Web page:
Monday, 18 May 2015

Three days for the price of one.

They say you should never look back but couldn't resist taking one last shot of the canal in Chester as we left on Friday. We were fortunate that we managed to pair up with another boat going up the locks out of the city. They are no fun for single boats, the water seems to come at you from all directions and chucks the boat all over the shop.

The Victorian water tower of Boughton water works. The water works is situated on the site of the springs that supplied Roman Chester with piped water and the area has been involved in water supply to the city virtually continuously ever since. The tower is now a listed building, those old Victorians knew a thing or two about building.
We stopped at Beeston that afternoon.

I know I put up pictures of the castle on the way up but I've put this one in just to keep everyone up to date.
Saturday we were again lucky in pairing up with another boat for the last five of the wide locks. We took Beeston Iron Lock singly though as the distortion makes it a bit iffy for two boats to share it. We were ahead at Bunbury staircase and the volunteers who were working it let us in the bottom but shut the gates on our companions as they had two boats in the top chamber. It's a couple of years since I last performed the "Bunbury Shuffle" but all went well and we were soon up and away, I was rather too busy to get pictures of this interesting manoeuvre, sorry. Brief stop at Calveley for water and to ditch the rubbish and on to Barbridge Junction for a quick left turn onto the Middlewich Arm and finally mooring for the day above Cholmondeston lock.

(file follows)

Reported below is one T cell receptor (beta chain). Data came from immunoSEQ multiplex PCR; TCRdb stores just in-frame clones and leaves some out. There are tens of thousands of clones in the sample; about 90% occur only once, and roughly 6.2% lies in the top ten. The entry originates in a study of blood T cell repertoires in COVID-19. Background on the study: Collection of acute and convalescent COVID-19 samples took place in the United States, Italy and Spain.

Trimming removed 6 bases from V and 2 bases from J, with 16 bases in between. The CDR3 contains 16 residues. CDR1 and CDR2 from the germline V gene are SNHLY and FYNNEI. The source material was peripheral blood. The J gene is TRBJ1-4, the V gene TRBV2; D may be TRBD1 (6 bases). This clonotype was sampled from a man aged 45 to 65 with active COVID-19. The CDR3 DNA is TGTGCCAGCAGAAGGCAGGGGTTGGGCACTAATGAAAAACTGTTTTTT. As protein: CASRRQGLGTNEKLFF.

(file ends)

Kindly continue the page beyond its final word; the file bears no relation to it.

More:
After our regulation Sunday brekkies, (It has to be a Full English on a Sunday doesn't it?) we joined the queue at the lock, fortunately all there were experienced boaters and worked through in fine style. As we left the bottom of the lock there was a boat coming up which suddenly swerved across the cut, collided with one of the moored boats at the marina and ended up jammed across the canal. It turned out that his bow thruster had failed and the wind had taken him. One should not rely too heavily on these aids to navigation.

Not long after leaving the errant boat behind us we came across the first brood of cygnets we have seen this year.
Like all bloggers who have travelled this way in the past I will include the obligatory pictures of

the wonderfully Dutch gabled house at Minshull Wharf and

the old canal stables a little further on; now a des. res.
We are now sitting on the forty-eight hour moorings above the River Weaver and Northwich  Winsford Top Flash. Wind and rain so far today so it will be tomorrow when we move on down to Middlewich.

Watch this space.........

1 comment:

Anonymous said...

Is the blue plant not bugle?